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Penn State protester wearied of lonely fight in battle of ideology
He felt the wrath of fervent football fans
The 34-year-old father and Penn State graduate held two handwritten signs. One read: “Put abused kids first.”
Passers-by screamed expletives before the game against Nebraska, kicked and grabbed the signs, threw them to the ground, slapped Matko’s stomach and told him, “Not now, man, this is about the football players.” Matko didn’t respond.
Today, Matko’s signs are gone, left in a New York television studio after an appearance on Anderson Cooper’s daytime talk show. Matko’s hands hurt from holding them, and he tired of sideways looks while toting them through airports.
“I’m trying to let it blow over,” Matko said in a recent telephone interview from his Pittsburgh-area home. “I don’t want to be the focal point of all this. … I’ve been trying to keep a low profile. I’ve never been in the center of anything like that.”
The chiropractor drove three hours to State College, Pa., on Nov. 12 expecting to join 20 or 30 others demonstrating against the Sandusky scandal with signs better made than his. On Matko’s Facebook page that day, he asked: “What if it was your son?” He wanted to turn attention from the football game to Sandusky’s alleged victims.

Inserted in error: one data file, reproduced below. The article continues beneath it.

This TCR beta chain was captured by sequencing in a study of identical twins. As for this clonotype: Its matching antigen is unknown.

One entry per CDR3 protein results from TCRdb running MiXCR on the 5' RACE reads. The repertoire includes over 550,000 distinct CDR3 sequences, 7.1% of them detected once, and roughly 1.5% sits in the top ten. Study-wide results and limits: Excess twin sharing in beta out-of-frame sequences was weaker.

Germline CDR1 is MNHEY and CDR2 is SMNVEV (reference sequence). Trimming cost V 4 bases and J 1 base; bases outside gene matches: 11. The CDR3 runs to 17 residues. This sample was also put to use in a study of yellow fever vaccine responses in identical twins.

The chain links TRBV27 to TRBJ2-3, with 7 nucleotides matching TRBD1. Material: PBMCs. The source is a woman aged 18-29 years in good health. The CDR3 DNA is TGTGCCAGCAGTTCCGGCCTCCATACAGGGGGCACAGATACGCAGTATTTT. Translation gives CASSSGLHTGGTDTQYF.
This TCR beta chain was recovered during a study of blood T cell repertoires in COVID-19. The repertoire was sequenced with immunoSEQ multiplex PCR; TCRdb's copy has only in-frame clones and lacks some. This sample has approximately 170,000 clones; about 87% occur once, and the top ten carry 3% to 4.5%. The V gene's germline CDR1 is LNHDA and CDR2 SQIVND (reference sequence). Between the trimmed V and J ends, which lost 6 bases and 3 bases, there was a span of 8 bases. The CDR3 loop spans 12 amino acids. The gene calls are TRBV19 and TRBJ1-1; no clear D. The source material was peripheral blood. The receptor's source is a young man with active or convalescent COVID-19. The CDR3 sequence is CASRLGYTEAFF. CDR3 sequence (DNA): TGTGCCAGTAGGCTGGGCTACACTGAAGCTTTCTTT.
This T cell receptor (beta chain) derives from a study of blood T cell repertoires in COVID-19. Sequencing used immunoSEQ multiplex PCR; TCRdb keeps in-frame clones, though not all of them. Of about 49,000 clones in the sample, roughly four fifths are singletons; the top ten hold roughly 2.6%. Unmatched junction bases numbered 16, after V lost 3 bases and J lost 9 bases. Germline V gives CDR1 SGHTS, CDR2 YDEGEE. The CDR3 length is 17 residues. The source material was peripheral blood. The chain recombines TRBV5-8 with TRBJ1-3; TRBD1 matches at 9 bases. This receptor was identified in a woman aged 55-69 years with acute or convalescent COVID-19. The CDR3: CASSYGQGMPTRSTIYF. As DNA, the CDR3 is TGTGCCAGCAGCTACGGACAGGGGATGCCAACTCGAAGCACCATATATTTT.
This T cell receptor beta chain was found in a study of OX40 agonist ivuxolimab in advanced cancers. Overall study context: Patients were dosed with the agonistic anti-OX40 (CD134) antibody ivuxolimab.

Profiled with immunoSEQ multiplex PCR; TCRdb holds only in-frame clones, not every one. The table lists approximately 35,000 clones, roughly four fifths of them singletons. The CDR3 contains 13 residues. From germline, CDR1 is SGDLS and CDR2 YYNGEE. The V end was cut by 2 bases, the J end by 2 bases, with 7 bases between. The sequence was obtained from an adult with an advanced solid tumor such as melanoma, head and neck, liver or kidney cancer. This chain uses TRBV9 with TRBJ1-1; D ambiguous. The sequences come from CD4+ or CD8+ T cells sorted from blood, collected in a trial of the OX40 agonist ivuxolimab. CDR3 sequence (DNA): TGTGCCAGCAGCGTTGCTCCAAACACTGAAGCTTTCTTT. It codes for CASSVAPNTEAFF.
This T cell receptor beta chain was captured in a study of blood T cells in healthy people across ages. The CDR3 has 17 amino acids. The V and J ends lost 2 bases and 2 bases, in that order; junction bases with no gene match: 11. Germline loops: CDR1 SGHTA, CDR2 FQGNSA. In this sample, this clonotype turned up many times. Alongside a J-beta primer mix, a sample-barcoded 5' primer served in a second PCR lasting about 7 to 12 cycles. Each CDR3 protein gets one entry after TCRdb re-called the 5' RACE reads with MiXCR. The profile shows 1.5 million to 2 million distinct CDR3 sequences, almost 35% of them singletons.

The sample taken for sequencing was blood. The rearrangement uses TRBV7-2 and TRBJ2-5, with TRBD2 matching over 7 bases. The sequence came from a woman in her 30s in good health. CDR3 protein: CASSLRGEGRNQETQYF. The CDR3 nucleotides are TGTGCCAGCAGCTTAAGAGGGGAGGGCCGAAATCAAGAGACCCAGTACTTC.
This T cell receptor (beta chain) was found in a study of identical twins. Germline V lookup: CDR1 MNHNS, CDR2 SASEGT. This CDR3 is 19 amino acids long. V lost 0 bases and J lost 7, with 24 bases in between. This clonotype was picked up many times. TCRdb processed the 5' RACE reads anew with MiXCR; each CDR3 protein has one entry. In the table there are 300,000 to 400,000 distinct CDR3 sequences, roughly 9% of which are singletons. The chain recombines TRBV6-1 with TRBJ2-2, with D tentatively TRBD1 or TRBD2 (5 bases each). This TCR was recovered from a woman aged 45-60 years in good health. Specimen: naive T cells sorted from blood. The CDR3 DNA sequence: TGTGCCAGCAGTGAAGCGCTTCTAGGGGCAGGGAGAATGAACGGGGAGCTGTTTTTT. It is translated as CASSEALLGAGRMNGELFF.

But Matko and his signs were an island in the sea of blue-clad supporters outside Beaver Stadium and, before long, he expected to be punched. He couldn’t believe people hefted cases of beer under their arms and wore Joe Paterno T-shirts and sang fight songs as if no scandal existed. A strip of black tape covered the eyes of the Nittany Lion logo on Matko’s hat.
“I want to be someone that my son can look up to and say, ‘Hey, my dad felt this strongly about doing something that he was willing to put safety on the back burner, not trying to preach to anybody, just trying to be a presence,’” Matko said. “It kind of chose me to do it. I didn’t really look for it. It just happened. I said, ‘I’m going to do it. To hell with everybody.’ “
The taunts and profanity don’t linger in Matko’s mind. Instead, he can’t forget a postgame vigil to discuss child sexual abuse and possible changes to Pennsylvania state law. Twenty or 25 people held candles and listened to a woman tell her story of abuse.
A student walked by and spit a wad of gum in the woman’s direction, Matko said.
“These people just don’t get it yet,” Matko said. “They’re just crushed. … They were trying so hard to block it out. It was really weird and surreal to me.”
During Matko’s drive home, he worried about the protest’s consequences. Matko wondered if he’d lose his job at a chiropractic clinic in a Pittsburgh suburb where his supervisor is a 1993 Penn State graduate. There wasn’t a problem.
Most of the calls and emails have been positive. A Facebook group in his honor — Bravo John Matko — popped up.
“I couldn’t disagree more,” Robert Matko wrote in a tweet the day after the game. “Not fare (sic) to punish team, fans, alumni.”
Robert Matko didn’t return a message.
“He’s willing to almost sever, or be so against, his own brother and he’d rather support a stranger he’s never met,” John Matko said.
“It’s really a cultural thing that’s going to take some time for them to really redefine themselves from just being a football school. They’re so much more than a football school. This football program just got out of control. They’re not handling it very well. I’m seeing that. You ask anybody who is outside the Penn State blue-and-white cult and they understand that.
“It just gets weirder and weirder.”
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